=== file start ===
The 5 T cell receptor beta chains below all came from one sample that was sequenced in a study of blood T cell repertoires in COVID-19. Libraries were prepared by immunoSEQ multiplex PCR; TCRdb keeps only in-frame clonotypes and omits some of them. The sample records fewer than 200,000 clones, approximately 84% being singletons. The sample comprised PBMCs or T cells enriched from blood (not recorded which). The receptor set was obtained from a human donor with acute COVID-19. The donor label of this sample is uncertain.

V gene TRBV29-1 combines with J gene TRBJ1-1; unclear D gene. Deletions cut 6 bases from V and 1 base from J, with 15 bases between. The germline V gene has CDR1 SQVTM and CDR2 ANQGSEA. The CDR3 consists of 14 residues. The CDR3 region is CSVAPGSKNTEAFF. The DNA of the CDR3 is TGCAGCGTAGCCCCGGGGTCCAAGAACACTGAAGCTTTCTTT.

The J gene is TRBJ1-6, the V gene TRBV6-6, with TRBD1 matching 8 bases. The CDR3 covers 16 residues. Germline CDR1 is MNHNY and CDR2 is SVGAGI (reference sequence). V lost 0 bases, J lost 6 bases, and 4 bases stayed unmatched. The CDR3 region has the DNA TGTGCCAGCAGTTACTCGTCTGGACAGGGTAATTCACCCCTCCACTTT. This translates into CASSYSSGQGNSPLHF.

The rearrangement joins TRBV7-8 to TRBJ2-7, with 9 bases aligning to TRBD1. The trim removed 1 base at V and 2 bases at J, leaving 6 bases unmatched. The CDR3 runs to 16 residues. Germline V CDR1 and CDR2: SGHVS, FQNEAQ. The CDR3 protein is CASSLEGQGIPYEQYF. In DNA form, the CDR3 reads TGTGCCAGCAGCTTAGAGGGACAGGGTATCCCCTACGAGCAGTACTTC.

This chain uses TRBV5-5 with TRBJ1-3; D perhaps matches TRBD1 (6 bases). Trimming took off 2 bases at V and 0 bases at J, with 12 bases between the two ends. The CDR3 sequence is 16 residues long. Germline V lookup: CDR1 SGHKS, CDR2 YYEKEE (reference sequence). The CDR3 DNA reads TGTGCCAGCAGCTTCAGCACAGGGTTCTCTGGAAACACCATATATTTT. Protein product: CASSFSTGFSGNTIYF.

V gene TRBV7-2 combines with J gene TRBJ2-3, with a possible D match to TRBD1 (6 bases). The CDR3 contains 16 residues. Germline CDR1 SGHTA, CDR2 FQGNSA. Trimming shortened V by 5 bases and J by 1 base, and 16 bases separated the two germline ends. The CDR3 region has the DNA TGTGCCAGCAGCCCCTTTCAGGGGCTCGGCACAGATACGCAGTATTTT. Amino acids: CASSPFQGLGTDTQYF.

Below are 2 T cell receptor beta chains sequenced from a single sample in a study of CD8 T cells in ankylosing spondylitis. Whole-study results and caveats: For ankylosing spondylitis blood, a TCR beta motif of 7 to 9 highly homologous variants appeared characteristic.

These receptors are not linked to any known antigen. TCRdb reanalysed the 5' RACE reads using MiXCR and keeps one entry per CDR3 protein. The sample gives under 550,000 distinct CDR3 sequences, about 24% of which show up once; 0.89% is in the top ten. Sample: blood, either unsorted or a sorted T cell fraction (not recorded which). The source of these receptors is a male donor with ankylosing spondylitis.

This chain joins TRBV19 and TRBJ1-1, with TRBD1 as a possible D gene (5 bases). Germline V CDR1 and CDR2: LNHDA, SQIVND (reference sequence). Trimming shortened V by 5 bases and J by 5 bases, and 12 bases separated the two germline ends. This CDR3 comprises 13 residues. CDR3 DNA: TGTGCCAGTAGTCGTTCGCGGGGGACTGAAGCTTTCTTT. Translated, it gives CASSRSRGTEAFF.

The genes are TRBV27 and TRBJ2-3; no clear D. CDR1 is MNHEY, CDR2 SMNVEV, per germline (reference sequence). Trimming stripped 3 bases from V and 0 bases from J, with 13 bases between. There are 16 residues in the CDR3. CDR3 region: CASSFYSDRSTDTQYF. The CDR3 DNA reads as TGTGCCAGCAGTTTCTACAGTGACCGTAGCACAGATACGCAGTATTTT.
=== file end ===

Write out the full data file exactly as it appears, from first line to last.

The 5 T cell receptor beta chains below all came from one sample that was sequenced in a study of blood T cell repertoires in COVID-19. Libraries were prepared by immunoSEQ multiplex PCR; TCRdb keeps only in-frame clonotypes and omits some of them. The sample records fewer than 200,000 clones, approximately 84% being singletons. The sample comprised PBMCs or T cells enriched from blood (not recorded which). The receptor set was obtained from a human donor with acute COVID-19. The donor label of this sample is uncertain.

V gene TRBV29-1 combines with J gene TRBJ1-1; unclear D gene. Deletions cut 6 bases from V and 1 base from J, with 15 bases between. The germline V gene has CDR1 SQVTM and CDR2 ANQGSEA. The CDR3 consists of 14 residues. The CDR3 region is CSVAPGSKNTEAFF. The DNA of the CDR3 is TGCAGCGTAGCCCCGGGGTCCAAGAACACTGAAGCTTTCTTT.

The J gene is TRBJ1-6, the V gene TRBV6-6, with TRBD1 matching 8 bases. The CDR3 covers 16 residues. Germline CDR1 is MNHNY and CDR2 is SVGAGI (reference sequence). V lost 0 bases, J lost 6 bases, and 4 bases stayed unmatched. The CDR3 region has the DNA TGTGCCAGCAGTTACTCGTCTGGACAGGGTAATTCACCCCTCCACTTT. This translates into CASSYSSGQGNSPLHF.

The rearrangement joins TRBV7-8 to TRBJ2-7, with 9 bases aligning to TRBD1. The trim removed 1 base at V and 2 bases at J, leaving 6 bases unmatched. The CDR3 runs to 16 residues. Germline V CDR1 and CDR2: SGHVS, FQNEAQ. The CDR3 protein is CASSLEGQGIPYEQYF. In DNA form, the CDR3 reads TGTGCCAGCAGCTTAGAGGGACAGGGTATCCCCTACGAGCAGTACTTC.

This chain uses TRBV5-5 with TRBJ1-3; D perhaps matches TRBD1 (6 bases). Trimming took off 2 bases at V and 0 bases at J, with 12 bases between the two ends. The CDR3 sequence is 16 residues long. Germline V lookup: CDR1 SGHKS, CDR2 YYEKEE (reference sequence). The CDR3 DNA reads TGTGCCAGCAGCTTCAGCACAGGGTTCTCTGGAAACACCATATATTTT. Protein product: CASSFSTGFSGNTIYF.

V gene TRBV7-2 combines with J gene TRBJ2-3, with a possible D match to TRBD1 (6 bases). The CDR3 contains 16 residues. Germline CDR1 SGHTA, CDR2 FQGNSA. Trimming shortened V by 5 bases and J by 1 base, and 16 bases separated the two germline ends. The CDR3 region has the DNA TGTGCCAGCAGCCCCTTTCAGGGGCTCGGCACAGATACGCAGTATTTT. Amino acids: CASSPFQGLGTDTQYF.

Below are 2 T cell receptor beta chains sequenced from a single sample in a study of CD8 T cells in ankylosing spondylitis. Whole-study results and caveats: For ankylosing spondylitis blood, a TCR beta motif of 7 to 9 highly homologous variants appeared characteristic.

These receptors are not linked to any known antigen. TCRdb reanalysed the 5' RACE reads using MiXCR and keeps one entry per CDR3 protein. The sample gives under 550,000 distinct CDR3 sequences, about 24% of which show up once; 0.89% is in the top ten. Sample: blood, either unsorted or a sorted T cell fraction (not recorded which). The source of these receptors is a male donor with ankylosing spondylitis.

This chain joins TRBV19 and TRBJ1-1, with TRBD1 as a possible D gene (5 bases). Germline V CDR1 and CDR2: LNHDA, SQIVND (reference sequence). Trimming shortened V by 5 bases and J by 5 bases, and 12 bases separated the two germline ends. This CDR3 comprises 13 residues. CDR3 DNA: TGTGCCAGTAGTCGTTCGCGGGGGACTGAAGCTTTCTTT. Translated, it gives CASSRSRGTEAFF.

The genes are TRBV27 and TRBJ2-3; no clear D. CDR1 is MNHEY, CDR2 SMNVEV, per germline (reference sequence). Trimming stripped 3 bases from V and 0 bases from J, with 13 bases between. There are 16 residues in the CDR3. CDR3 region: CASSFYSDRSTDTQYF. The CDR3 DNA reads as TGTGCCAGCAGTTTCTACAGTGACCGTAGCACAGATACGCAGTATTTT.